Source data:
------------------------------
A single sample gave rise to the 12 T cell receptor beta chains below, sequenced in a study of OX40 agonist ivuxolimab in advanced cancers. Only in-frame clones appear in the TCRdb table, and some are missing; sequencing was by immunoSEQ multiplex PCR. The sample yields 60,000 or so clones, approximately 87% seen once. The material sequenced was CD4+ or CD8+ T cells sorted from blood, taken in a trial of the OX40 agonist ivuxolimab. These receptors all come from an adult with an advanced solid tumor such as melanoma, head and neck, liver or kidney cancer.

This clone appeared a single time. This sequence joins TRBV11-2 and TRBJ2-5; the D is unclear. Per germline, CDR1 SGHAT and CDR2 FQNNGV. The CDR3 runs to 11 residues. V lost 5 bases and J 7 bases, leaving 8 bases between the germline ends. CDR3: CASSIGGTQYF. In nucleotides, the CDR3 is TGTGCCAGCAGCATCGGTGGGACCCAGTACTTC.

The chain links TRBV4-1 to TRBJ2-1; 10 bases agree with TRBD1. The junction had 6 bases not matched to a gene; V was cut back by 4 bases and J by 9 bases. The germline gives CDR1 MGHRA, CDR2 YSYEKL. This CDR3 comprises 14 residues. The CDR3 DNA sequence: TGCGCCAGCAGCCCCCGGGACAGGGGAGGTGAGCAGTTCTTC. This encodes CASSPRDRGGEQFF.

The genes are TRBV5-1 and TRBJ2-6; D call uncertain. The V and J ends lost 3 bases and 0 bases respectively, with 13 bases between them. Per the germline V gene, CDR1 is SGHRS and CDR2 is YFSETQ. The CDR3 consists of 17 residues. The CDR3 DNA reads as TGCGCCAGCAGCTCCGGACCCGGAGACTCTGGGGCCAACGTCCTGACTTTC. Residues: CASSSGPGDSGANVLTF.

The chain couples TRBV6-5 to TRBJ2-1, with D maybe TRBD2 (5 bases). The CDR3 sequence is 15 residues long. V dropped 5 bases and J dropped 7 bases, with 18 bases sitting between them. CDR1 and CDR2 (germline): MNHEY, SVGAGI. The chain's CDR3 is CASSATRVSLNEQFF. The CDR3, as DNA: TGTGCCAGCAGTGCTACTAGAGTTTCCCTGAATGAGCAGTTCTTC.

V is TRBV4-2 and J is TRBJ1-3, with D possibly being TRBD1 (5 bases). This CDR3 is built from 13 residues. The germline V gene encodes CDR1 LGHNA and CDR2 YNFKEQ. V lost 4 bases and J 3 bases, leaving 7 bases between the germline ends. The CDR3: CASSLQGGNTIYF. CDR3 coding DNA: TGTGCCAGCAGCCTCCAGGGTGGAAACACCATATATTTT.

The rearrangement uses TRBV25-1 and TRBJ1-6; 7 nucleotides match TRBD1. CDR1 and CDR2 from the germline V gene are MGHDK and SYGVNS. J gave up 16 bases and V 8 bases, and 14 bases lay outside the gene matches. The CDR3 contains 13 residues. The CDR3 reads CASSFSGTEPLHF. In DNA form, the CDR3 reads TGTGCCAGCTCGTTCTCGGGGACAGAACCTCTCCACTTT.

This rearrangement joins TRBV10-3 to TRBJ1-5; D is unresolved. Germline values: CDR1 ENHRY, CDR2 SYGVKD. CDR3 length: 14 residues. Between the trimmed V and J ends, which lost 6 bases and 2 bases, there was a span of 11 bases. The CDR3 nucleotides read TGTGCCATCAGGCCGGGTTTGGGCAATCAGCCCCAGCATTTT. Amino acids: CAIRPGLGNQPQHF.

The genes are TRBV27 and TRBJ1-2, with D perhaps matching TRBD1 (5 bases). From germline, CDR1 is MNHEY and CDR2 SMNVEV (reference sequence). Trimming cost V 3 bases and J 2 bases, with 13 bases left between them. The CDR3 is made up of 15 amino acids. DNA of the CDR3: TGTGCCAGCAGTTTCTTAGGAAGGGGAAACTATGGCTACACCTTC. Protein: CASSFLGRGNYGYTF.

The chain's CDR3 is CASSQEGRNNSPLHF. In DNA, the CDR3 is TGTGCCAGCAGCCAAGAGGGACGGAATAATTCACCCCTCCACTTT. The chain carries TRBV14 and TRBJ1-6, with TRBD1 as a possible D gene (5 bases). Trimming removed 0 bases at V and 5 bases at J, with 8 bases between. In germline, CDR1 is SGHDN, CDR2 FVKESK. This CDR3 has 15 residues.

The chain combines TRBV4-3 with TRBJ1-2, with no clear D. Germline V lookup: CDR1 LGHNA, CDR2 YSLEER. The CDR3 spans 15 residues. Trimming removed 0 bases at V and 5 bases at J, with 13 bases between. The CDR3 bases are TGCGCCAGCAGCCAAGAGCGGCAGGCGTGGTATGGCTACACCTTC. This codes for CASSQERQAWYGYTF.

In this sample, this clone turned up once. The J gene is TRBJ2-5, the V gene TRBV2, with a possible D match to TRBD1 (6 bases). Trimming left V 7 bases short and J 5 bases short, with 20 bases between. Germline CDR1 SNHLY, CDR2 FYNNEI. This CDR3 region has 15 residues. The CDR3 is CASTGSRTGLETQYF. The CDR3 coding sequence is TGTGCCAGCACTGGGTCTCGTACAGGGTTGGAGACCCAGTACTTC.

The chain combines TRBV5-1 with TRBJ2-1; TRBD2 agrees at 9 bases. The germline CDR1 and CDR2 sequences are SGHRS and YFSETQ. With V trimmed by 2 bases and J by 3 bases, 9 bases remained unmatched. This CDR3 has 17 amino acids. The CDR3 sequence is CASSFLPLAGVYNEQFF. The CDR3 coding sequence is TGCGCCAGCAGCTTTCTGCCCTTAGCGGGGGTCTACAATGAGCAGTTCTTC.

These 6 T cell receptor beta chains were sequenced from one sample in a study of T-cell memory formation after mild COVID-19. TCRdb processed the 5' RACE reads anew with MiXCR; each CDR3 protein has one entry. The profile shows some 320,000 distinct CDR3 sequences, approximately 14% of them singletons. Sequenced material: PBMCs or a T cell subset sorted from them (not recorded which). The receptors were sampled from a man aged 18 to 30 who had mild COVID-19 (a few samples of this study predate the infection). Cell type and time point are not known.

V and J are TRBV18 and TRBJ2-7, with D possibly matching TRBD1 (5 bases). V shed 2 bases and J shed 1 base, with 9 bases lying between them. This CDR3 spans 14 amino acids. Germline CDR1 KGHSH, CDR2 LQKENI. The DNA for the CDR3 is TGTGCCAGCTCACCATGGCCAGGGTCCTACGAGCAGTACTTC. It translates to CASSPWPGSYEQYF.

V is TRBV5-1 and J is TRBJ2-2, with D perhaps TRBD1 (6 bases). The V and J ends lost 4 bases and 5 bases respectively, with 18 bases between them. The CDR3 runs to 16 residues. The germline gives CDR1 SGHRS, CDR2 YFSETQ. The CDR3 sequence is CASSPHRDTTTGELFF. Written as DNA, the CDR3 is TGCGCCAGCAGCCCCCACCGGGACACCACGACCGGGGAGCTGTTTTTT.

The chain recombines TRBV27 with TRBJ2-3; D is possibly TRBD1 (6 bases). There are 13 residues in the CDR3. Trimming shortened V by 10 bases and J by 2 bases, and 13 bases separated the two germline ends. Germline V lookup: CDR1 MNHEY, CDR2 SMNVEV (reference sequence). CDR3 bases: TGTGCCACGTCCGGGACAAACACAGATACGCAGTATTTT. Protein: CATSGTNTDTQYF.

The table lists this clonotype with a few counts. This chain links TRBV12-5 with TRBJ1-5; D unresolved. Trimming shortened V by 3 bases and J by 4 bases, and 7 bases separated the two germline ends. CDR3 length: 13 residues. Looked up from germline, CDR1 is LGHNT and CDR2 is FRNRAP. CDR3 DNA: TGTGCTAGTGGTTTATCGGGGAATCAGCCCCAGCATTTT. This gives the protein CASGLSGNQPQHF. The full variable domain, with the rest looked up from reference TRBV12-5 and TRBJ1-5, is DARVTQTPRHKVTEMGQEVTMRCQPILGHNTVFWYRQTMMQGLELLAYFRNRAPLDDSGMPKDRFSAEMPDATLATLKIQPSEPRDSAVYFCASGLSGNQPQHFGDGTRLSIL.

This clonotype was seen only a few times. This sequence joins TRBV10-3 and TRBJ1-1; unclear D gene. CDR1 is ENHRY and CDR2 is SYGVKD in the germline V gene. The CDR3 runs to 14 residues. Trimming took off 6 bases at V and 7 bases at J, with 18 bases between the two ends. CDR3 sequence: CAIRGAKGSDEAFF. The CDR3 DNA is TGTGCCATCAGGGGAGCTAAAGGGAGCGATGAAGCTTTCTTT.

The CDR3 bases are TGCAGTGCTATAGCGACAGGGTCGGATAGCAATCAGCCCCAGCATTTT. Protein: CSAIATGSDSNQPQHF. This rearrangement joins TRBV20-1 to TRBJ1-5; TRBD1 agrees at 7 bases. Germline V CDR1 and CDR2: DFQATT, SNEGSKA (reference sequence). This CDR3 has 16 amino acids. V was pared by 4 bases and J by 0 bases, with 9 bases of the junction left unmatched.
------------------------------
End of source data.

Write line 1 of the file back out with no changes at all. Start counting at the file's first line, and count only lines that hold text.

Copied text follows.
A single sample gave rise to the 12 T cell receptor beta chains below, sequenced in a study of OX40 agonist ivuxolimab in advanced cancers. Only in-frame clones appear in the TCRdb table, and some are missing; sequencing was by immunoSEQ multiplex PCR. The sample yields 60,000 or so clones, approximately 87% seen once. The material sequenced was CD4+ or CD8+ T cells sorted from blood, taken in a trial of the OX40 agonist ivuxolimab. These receptors all come from an adult with an advanced solid tumor such as melanoma, head and neck, liver or kidney cancer.